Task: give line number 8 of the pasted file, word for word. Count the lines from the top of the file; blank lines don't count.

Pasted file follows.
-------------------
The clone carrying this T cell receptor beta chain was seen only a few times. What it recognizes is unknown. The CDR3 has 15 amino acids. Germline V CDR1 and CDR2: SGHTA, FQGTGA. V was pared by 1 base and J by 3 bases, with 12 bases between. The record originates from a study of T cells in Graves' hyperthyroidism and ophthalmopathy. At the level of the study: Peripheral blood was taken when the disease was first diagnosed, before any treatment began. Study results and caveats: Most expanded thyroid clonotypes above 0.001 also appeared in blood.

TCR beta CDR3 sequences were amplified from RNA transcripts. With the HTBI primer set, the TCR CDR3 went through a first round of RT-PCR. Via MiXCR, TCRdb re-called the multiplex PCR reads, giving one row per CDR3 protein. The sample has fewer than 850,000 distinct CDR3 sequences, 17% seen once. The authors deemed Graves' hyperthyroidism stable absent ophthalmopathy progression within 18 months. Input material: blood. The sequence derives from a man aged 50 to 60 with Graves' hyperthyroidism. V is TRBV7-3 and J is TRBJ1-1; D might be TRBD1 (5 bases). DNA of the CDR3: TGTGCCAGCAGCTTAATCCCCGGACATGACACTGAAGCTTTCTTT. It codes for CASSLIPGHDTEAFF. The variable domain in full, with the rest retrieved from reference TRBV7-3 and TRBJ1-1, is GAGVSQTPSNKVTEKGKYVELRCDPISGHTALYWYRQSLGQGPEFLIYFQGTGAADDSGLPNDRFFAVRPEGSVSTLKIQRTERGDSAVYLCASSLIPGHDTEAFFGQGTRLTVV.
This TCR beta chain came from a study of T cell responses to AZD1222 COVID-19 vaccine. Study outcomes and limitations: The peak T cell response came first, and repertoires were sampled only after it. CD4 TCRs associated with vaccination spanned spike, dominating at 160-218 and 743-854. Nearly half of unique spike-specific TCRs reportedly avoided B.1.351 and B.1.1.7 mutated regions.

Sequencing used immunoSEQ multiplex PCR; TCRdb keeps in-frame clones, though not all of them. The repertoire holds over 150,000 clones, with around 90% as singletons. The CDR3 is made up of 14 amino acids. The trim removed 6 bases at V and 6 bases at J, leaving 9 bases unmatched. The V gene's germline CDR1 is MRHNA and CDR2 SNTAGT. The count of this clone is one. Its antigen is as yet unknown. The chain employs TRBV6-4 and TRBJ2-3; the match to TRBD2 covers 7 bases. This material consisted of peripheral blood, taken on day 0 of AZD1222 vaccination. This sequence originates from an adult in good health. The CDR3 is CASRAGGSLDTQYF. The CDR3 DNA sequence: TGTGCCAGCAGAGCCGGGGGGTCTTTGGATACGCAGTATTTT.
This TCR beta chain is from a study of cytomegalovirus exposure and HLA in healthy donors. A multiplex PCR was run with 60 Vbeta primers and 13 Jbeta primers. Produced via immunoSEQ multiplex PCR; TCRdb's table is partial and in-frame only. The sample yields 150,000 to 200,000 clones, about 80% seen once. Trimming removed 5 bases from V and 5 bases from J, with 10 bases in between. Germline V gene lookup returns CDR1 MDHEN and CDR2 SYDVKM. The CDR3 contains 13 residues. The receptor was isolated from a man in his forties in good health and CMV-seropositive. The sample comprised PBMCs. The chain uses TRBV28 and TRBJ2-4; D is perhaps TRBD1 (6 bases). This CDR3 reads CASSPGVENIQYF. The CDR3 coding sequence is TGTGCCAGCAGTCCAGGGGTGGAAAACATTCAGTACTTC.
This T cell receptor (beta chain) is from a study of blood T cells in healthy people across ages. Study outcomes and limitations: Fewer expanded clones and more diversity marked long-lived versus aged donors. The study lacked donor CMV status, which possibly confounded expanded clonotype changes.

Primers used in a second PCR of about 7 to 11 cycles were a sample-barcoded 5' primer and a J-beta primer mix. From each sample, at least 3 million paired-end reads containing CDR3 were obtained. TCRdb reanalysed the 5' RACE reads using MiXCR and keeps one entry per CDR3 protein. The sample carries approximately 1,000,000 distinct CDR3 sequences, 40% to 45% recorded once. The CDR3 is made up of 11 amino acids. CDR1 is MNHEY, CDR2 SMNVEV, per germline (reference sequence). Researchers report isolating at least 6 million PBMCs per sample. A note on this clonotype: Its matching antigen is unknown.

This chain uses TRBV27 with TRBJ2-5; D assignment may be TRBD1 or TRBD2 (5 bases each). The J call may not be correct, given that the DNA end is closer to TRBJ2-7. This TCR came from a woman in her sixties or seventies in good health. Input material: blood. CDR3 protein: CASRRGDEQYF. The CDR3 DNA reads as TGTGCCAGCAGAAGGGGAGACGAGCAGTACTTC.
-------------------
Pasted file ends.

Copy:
This chain uses TRBV27 with TRBJ2-5; D assignment may be TRBD1 or TRBD2 (5 bases each). The J call may not be correct, given that the DNA end is closer to TRBJ2-7. This TCR came from a woman in her sixties or seventies in good health. Input material: blood. CDR3 protein: CASRRGDEQYF. The CDR3 DNA reads as TGTGCCAGCAGAAGGGGAGACGAGCAGTACTTC.